Australia’s extensive renewable energy and critical minerals resources mean we could be a global leader in manufacturing, for instance, downstream processing or iron ore, copper, lithium and similar metals critical in a low emissions world.
So the $1 billion in the budget to boost our manufacturing capability is another step in the right direction.
But again, good governance should include a clear framework that determines which projects get selected. This process should be based primarily on Australia’s potential competitive advantage.
The primary source of such advantage lies in our renewable energy and minerals resources, while specific regions may also have advantages based on existing infrastructure such as ports and skilled workforces.
Investments in low-emission technologies and manufacturing is closely aligned with this budget’s focus on Australia’s regions.
Investment in new opportunities will be welcomed in the regions. It should be accompanied by an equally strong commitment to working with regional communities that may suffer job losses and other economic harms in the transition away from fossil fuel industries.
Short-term climate thinking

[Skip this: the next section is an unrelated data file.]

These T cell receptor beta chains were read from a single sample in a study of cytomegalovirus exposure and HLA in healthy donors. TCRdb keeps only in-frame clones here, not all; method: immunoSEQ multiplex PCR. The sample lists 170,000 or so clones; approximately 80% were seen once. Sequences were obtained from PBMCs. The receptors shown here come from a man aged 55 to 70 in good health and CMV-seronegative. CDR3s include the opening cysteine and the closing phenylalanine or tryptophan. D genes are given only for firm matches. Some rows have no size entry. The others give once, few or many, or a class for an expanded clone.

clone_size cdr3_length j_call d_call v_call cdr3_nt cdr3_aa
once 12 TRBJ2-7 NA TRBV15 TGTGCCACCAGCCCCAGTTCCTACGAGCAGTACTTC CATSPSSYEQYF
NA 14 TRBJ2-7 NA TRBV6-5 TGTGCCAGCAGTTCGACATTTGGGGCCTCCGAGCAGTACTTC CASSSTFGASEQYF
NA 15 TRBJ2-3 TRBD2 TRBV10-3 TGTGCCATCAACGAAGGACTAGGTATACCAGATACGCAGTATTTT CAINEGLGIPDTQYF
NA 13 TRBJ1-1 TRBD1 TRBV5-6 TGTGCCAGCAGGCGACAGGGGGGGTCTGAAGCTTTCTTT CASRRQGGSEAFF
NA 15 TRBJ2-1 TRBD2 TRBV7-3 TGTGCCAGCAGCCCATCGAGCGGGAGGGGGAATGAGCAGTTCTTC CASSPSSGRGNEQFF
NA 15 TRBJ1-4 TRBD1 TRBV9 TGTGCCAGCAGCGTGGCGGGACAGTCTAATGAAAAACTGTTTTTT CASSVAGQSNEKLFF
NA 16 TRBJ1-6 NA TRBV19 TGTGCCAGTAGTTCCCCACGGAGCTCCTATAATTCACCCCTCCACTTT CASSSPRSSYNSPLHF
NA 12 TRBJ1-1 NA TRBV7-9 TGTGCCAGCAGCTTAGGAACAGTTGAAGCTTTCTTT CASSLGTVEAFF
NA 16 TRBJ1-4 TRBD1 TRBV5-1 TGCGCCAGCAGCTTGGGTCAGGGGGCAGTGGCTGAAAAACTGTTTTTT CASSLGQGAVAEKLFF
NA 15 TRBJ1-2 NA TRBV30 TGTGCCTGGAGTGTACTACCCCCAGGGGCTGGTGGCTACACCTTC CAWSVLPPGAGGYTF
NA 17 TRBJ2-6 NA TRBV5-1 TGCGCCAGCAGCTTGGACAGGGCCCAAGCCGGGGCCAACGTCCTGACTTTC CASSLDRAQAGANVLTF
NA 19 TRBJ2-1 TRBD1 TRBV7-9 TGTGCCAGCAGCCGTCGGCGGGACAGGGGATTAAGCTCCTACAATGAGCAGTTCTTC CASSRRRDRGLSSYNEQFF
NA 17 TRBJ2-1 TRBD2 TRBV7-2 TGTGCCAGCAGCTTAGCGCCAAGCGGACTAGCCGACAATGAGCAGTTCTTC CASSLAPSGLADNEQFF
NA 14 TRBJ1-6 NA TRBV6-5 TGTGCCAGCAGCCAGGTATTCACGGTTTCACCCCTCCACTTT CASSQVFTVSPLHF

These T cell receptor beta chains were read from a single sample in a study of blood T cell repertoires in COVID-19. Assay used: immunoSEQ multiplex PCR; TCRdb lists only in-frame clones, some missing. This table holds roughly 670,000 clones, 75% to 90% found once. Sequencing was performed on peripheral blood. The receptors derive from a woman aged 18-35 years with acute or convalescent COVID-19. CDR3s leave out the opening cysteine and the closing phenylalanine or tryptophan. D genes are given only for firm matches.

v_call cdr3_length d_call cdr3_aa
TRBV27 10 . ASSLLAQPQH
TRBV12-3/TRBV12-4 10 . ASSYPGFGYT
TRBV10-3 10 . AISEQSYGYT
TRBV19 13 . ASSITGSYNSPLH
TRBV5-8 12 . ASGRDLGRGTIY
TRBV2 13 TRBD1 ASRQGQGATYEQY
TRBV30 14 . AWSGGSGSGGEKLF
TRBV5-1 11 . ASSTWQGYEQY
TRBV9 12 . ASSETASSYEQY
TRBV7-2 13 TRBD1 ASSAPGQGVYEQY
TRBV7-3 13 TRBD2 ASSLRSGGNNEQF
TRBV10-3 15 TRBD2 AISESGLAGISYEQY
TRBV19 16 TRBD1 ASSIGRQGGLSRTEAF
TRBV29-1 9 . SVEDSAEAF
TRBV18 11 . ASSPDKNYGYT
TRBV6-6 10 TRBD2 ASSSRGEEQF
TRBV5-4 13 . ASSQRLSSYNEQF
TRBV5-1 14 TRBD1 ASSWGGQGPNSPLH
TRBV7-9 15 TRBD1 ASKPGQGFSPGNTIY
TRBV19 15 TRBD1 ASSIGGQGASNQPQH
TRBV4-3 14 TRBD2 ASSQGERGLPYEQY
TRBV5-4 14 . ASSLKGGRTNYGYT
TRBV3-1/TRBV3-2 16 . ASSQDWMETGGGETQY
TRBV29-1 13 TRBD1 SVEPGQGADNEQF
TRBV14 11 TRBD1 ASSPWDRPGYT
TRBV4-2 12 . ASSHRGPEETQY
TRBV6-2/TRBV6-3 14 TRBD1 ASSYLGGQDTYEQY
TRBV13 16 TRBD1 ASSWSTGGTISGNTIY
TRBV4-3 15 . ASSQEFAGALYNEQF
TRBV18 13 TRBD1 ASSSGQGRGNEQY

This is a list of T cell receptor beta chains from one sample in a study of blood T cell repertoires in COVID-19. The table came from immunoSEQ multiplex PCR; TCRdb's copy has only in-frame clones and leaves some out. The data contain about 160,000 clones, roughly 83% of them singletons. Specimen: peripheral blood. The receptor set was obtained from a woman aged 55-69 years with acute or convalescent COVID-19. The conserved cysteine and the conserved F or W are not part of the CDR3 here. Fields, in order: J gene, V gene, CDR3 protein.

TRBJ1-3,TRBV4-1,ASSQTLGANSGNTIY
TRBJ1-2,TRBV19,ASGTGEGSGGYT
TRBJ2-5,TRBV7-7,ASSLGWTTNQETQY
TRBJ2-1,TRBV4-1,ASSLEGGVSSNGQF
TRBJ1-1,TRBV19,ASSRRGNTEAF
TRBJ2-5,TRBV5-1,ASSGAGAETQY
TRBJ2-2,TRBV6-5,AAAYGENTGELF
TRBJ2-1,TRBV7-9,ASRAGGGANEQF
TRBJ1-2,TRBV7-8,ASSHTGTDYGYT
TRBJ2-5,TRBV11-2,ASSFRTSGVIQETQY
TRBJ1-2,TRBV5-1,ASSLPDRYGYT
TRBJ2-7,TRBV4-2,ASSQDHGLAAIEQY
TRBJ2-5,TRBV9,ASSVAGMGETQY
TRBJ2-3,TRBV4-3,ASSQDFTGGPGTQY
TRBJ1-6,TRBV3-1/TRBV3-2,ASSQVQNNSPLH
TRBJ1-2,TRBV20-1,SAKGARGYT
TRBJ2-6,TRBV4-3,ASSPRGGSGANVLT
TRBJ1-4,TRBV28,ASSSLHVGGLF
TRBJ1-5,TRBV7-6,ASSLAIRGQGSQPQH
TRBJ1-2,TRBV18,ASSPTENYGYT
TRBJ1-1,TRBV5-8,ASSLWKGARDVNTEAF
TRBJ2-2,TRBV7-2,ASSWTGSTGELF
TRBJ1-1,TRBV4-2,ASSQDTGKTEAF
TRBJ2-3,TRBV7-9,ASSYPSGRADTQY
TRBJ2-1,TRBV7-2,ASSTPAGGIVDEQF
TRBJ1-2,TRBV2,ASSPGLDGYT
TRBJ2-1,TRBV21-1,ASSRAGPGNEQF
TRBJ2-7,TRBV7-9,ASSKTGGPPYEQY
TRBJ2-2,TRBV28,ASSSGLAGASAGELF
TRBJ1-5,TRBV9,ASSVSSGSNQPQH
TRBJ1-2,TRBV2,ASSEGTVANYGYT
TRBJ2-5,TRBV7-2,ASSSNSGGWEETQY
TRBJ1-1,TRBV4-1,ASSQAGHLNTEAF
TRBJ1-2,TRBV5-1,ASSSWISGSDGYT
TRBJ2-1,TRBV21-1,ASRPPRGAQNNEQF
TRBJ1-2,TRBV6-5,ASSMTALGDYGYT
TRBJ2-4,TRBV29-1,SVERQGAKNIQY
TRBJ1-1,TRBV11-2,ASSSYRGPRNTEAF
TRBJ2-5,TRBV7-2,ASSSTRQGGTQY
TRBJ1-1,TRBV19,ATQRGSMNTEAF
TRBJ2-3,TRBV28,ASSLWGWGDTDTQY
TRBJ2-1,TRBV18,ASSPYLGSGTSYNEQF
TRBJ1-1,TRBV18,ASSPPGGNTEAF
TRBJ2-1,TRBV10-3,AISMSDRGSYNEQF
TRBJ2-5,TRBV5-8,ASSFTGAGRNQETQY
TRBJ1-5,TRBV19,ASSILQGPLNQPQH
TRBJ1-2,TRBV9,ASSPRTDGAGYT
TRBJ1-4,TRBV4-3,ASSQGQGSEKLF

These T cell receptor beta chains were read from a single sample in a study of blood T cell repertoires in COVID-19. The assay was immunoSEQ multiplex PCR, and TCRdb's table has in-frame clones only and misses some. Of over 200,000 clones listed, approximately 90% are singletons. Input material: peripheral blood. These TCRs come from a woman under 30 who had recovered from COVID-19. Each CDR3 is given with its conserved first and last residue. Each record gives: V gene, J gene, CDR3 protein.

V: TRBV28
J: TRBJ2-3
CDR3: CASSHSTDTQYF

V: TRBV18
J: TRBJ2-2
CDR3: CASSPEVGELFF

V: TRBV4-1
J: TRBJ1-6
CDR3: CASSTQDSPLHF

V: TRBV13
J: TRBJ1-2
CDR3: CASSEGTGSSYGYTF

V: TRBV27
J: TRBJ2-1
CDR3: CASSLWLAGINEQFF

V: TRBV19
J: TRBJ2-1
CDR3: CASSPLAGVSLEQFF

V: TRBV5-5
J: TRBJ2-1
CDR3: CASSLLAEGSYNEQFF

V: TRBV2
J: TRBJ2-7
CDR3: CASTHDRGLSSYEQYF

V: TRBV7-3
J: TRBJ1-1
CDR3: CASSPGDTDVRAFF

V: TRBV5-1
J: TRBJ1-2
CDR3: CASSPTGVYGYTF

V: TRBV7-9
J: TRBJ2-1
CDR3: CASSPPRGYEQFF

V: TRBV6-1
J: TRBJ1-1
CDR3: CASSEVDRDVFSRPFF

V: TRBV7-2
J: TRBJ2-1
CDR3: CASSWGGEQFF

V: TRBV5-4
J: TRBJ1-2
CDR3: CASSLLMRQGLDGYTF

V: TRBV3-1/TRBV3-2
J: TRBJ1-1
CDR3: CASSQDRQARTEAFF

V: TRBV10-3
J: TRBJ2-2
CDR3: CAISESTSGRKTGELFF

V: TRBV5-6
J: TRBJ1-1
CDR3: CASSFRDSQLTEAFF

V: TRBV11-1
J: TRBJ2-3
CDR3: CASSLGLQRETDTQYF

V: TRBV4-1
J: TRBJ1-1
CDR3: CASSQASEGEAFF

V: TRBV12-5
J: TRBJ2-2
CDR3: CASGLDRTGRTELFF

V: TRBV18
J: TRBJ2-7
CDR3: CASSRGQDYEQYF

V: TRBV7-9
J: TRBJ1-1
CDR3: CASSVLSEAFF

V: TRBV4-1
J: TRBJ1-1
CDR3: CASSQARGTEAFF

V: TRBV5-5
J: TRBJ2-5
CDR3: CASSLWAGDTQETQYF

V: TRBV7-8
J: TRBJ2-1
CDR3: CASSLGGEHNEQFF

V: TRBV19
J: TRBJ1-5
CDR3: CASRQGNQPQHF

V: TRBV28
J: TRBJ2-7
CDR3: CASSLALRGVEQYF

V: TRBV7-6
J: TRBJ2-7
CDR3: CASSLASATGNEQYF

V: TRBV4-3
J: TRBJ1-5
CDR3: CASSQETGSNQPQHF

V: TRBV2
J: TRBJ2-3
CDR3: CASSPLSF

Frydenberg’s budget acknowledged the devastation wrought in Australia by floods, drought and bushfires. Yet it failed to acknowledge the future cost of such disasters on the budget under climate change.
The budget includes measures to make regional Australia more resilient, to mitigate the impact of these disasters and support insurance coverage. But these are short-term commitments.
Even if we manage to stop global warming beyond 1.5℃ this century, the frequency and severity of natural disasters will only worsen. Australia is already feeling the damage.
The economic and fiscal consequences of these disasters will only increase. And there will be other risks from a changing climate such as rising health spending and reduced government revenues from key exports, including liquefied natural gas.
So what should the government do differently?
At the very least, the federal government should move to better understand and quantify the fiscal risks from climate change.
First, it should include some of the immediate risks of climate change in the budget’s “Statement of Risks”, which outlines the general fiscal risks that may affect the budget.
Second, it should adjust medium-term fiscal projection models to factor in declining revenue from fossil fuels, higher cost of debt, and higher expenditure on health and natural disaster supports.
Third, the longer-term impacts of climate change on the budget must be modelled. This should inform the next Intergenerational Report in 2025, which provides an economic outlook for Australia over coming decades.
Climate change ultimately challenges governments to reconsider their fiscal strategy. The many climate-related uncertainties make a strong case for preserving fiscal flexibility and firepower to cushion the direct impacts of climate change, including natural disasters.
This article was originally posted on Poor policy and short-sightedness; how the budget treats climate change and energy in the wake of disasters